I’ve been working on Italeri’s 1/72 B-52G since April and I am glad and in some ways sad to see it finished. For the countless hours of filling and sanding to the scratch building of the bombay, it was a healthy task to accept.
Back in February, on our trip to Florida, my father-in-law and I took a flight on a Stearman. When we got back, I grabbed one in my inventory and built it for him. Long story short, his boss’s husband liked the models that I had built for my father- in-law(B-17G, Ford Tri Motor, USS Oriskany, and now the Stearman). Wonderfully enough, he was in the Air Force and flew in a B-52G. I offered to build a model for him and needless to say I was a little overwhelmed. The biggest kit I had built was a C-130. A challenge is a great thing for a modeler. It makes us work harder to succeed. It makes us look closer at the details.
To make things easier, I started on all of the ground equipment and figures first. It took me about eighty hours to complete them all. Next, I chose to piece the B-52 together. I built the engines and then moved to the landing gear. I built a total of eighteen 500lb. bombs and twelve JDAM’s. I tried to keep it as simple as I could.
The time came to start on the plane itself. Before I could do anything, I had to cut out the bombay doors. Almost immediately after I cut them out, I realized that they were double hinged. I had to cut one in half and put it back on the plane. More customization later. The fuselage was a bad fit entirely. I had to saw the halves apart near the wing to force it flush. Even then it wasn’t 100%. Out came my Craftsman hand sander. I used 400 grit sandpaper to get the problem areas down and then switched to 600 grit. I know it sounds like a gruesome method, but it worked. After the torture, I filled all the gaps with Testors putty. A few more rounds of this and I was ready for final sanding. I used 1000 grit for this.
Next came the assembly of the huge wings. Right from the start there were issues to address. In certain areas, plastic was missing. Luckily most of it was on the bottom of the wings. After corrections, normal filling and sanding did the trick. After attaching the wings to the fuselage, all that was left was the final prep work. I had to cut new panel lines on the top of the fuselage from the heavy sanding.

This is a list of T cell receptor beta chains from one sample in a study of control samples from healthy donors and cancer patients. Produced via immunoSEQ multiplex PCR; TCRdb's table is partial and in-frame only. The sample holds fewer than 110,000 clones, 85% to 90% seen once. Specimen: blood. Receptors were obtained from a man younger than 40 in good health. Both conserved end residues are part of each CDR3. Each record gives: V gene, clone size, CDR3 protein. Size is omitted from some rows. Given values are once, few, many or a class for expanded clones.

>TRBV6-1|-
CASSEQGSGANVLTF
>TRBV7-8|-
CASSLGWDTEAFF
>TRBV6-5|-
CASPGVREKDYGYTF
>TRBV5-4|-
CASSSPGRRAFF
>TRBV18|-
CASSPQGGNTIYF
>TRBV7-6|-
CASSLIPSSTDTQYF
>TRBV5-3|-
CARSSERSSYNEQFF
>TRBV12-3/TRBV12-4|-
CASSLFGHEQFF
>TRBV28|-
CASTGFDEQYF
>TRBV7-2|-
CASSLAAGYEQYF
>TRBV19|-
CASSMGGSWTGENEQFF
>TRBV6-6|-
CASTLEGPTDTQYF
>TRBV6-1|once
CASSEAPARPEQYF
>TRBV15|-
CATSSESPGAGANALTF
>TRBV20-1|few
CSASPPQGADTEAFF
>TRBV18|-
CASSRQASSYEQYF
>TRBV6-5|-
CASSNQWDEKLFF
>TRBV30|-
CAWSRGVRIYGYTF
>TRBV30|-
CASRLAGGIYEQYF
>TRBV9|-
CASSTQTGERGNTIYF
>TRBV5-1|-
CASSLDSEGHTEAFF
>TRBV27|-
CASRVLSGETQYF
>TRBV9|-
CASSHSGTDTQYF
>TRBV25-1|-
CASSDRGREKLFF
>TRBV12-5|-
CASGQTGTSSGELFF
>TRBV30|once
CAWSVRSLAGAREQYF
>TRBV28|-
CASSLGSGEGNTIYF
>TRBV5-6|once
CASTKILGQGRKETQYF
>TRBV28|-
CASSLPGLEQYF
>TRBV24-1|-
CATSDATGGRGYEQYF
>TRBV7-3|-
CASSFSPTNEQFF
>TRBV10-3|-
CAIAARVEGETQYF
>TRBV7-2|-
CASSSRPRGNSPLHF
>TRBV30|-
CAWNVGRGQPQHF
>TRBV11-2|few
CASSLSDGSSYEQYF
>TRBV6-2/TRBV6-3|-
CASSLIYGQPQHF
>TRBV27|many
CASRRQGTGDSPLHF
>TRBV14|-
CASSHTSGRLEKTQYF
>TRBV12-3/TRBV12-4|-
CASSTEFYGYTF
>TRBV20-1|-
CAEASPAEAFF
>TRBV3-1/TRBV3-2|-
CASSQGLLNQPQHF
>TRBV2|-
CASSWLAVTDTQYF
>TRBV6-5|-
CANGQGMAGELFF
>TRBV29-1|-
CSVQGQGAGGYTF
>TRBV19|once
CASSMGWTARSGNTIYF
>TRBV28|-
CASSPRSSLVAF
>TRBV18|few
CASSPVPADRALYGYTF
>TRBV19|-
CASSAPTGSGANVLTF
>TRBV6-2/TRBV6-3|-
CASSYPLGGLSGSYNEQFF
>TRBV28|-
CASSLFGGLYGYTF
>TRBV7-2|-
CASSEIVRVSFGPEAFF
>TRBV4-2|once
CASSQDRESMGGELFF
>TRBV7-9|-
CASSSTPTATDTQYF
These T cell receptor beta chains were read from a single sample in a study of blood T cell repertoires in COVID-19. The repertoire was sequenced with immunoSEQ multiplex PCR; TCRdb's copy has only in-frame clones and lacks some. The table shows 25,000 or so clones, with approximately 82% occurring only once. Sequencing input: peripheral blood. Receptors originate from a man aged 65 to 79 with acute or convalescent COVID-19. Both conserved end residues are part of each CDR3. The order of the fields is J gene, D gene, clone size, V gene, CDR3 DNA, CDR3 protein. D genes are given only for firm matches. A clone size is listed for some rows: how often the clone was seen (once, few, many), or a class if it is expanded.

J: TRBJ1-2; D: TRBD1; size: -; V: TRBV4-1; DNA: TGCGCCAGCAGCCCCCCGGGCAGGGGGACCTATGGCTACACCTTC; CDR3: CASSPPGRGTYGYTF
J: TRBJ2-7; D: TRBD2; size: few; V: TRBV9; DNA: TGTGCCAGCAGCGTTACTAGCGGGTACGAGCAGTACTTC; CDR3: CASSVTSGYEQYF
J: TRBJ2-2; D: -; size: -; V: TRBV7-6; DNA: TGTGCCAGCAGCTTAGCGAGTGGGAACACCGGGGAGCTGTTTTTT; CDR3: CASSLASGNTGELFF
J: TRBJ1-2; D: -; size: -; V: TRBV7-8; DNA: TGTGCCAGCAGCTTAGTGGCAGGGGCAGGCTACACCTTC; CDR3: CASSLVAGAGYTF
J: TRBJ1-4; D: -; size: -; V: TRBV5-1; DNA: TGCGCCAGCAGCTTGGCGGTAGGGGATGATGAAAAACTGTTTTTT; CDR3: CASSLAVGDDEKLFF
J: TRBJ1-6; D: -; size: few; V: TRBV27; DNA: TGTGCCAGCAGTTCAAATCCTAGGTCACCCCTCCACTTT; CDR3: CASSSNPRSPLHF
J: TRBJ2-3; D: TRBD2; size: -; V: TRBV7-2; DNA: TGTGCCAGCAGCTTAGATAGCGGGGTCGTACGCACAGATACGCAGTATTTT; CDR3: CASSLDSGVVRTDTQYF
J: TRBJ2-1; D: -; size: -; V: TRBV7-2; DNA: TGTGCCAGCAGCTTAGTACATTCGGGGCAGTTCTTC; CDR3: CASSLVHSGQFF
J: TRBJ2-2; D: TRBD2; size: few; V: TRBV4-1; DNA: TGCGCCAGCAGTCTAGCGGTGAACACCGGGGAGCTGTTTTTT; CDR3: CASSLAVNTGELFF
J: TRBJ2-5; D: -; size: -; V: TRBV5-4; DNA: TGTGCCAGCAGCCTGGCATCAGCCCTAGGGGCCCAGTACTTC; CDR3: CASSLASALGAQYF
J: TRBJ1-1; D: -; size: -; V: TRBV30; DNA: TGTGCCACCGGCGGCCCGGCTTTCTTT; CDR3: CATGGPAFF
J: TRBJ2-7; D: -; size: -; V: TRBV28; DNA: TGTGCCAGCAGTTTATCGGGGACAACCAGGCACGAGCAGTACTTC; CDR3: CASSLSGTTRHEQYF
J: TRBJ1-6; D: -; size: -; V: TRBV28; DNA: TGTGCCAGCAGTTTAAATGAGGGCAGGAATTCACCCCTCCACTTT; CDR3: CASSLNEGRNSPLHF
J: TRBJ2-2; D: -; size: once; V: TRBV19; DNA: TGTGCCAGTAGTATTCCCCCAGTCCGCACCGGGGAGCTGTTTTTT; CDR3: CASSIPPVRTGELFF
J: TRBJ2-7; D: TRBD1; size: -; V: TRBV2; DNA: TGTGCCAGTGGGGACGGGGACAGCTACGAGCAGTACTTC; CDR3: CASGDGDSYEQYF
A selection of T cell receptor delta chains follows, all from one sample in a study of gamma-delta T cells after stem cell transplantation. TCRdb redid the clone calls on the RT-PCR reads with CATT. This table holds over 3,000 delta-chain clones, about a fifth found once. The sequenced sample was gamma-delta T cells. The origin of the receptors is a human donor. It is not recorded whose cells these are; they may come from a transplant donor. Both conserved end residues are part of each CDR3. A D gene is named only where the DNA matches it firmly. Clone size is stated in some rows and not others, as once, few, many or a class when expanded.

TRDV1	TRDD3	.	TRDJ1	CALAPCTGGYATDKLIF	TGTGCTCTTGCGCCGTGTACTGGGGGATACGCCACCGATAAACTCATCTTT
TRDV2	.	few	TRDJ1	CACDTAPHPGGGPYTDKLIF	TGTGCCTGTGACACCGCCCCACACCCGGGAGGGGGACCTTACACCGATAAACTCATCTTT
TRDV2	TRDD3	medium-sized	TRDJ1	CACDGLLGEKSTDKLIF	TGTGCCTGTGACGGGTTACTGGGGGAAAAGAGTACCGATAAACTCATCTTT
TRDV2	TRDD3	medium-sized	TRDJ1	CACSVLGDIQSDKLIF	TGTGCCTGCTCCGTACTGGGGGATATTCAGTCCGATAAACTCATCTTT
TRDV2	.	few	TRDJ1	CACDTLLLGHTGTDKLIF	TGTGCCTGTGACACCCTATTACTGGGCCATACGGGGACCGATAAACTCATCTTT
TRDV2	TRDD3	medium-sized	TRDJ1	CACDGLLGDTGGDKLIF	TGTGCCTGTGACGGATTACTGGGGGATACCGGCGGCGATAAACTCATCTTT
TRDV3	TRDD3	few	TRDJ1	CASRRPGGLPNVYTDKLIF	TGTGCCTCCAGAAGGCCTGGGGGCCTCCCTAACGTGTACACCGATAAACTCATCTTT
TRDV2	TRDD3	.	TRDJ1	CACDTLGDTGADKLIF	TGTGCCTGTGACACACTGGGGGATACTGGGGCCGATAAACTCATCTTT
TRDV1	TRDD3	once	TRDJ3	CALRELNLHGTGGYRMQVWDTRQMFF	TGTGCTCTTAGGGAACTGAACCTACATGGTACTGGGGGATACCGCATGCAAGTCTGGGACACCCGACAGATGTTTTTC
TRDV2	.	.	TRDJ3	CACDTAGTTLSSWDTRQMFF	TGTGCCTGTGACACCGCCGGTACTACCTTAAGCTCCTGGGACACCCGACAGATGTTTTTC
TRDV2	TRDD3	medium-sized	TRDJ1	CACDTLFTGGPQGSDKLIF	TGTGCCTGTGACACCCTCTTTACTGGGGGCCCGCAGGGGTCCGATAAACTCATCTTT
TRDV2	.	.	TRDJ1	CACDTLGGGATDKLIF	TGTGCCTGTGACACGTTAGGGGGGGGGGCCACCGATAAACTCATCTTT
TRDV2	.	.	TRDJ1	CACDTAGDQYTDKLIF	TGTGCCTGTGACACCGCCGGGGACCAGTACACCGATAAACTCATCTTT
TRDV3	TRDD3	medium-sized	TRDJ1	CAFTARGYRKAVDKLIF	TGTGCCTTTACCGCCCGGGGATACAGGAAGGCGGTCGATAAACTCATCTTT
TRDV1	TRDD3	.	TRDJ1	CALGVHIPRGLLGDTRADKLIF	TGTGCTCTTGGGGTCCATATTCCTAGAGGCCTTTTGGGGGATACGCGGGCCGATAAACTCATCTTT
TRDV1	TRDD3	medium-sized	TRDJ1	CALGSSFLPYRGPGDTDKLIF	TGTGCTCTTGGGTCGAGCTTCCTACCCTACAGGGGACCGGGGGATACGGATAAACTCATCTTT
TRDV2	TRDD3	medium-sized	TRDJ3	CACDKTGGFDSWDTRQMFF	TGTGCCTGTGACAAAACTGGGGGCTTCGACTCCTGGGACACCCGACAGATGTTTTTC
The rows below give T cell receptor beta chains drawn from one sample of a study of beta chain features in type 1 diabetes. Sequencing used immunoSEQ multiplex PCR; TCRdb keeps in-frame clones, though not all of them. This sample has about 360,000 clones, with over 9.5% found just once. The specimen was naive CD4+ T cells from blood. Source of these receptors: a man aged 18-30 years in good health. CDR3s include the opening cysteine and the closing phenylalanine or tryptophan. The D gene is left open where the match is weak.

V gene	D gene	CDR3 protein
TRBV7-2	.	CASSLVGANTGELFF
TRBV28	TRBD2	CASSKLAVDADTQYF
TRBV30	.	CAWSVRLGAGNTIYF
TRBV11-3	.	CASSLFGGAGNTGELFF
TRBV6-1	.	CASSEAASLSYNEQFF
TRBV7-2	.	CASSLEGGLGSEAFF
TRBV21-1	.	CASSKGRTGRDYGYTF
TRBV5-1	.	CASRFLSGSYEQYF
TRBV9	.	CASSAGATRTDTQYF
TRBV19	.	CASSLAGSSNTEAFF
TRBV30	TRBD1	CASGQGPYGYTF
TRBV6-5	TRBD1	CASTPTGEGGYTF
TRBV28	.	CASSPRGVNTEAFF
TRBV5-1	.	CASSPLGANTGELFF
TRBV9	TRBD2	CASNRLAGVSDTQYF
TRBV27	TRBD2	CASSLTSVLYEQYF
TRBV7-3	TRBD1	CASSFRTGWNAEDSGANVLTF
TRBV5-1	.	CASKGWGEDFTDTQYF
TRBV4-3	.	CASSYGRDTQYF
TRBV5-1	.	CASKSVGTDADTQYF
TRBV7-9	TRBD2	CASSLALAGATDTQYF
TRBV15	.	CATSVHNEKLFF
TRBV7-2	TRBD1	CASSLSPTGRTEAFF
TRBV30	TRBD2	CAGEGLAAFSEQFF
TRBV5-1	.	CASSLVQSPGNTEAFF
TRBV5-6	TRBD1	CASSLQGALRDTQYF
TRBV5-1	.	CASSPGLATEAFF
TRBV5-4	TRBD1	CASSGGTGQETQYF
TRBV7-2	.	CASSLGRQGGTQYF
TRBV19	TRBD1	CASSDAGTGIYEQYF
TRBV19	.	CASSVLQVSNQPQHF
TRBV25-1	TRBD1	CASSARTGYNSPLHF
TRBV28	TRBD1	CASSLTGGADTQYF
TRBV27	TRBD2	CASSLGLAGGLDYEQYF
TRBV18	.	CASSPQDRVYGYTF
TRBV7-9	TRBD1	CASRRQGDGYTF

Painting this monster was the easiest part. My paint of choice for this kit was all Model Masters paints. I started by painting the entire plane in SAC Bomber Green(FS34159). When that cured, I used Dark Green(FS34079) to start the camouflage. Next came SAC Bomber Tan to finish off the camouflage scheme. I shot the nose with Euro I Gray(FS36081) to complete the paint job.
Final assembly is one of my favorite steps in the building process. The fruits of your labor are finally showing. For the most part, assembly went smooth. I ended up using spare parts from an F-22 Raptor and an Oriskany kit to scratch build the bombay. The landing gear gave me a few headaches fitting, but I was able to make do. For the decals, I ended up using the ones provided with the kit. Coincidentally it turns out that he actually flew on this tail number. For the base, I used masonite spray painted gray. I used a sharpie to grid the concrete and added oil spots for more realism. Arrange, super glue, and finished. This was definitely my most challenging build. I put many hours into this kit and looking back, I enjoyed every bit of it. Then I had to give it away. It ended up being a birthday present and I couldn’t have asked for a better recipient. Although it was hard to let go, I know that it will be appreciated. Ultimately, the challenge of the build exceeds the end result for me. Now here comes the kit list.
1/72 Italeri B-52G
Hasegawa US Aircraft Weapons Loading Set
Hasegawa US Aerospace Ground Equipment Set
Hasegawa US Pilot/Ground Crew Set
Hasegawa Aircraft Weapons:1
Hasegawa Aircraft Weapons:1X
Buff Master Designs ejection seats
Buff Master Designs HSAB’s(Heavy Stores Adapter Beam)
Central Valley HO scale ladders
SAC landing gear
True Details wheel set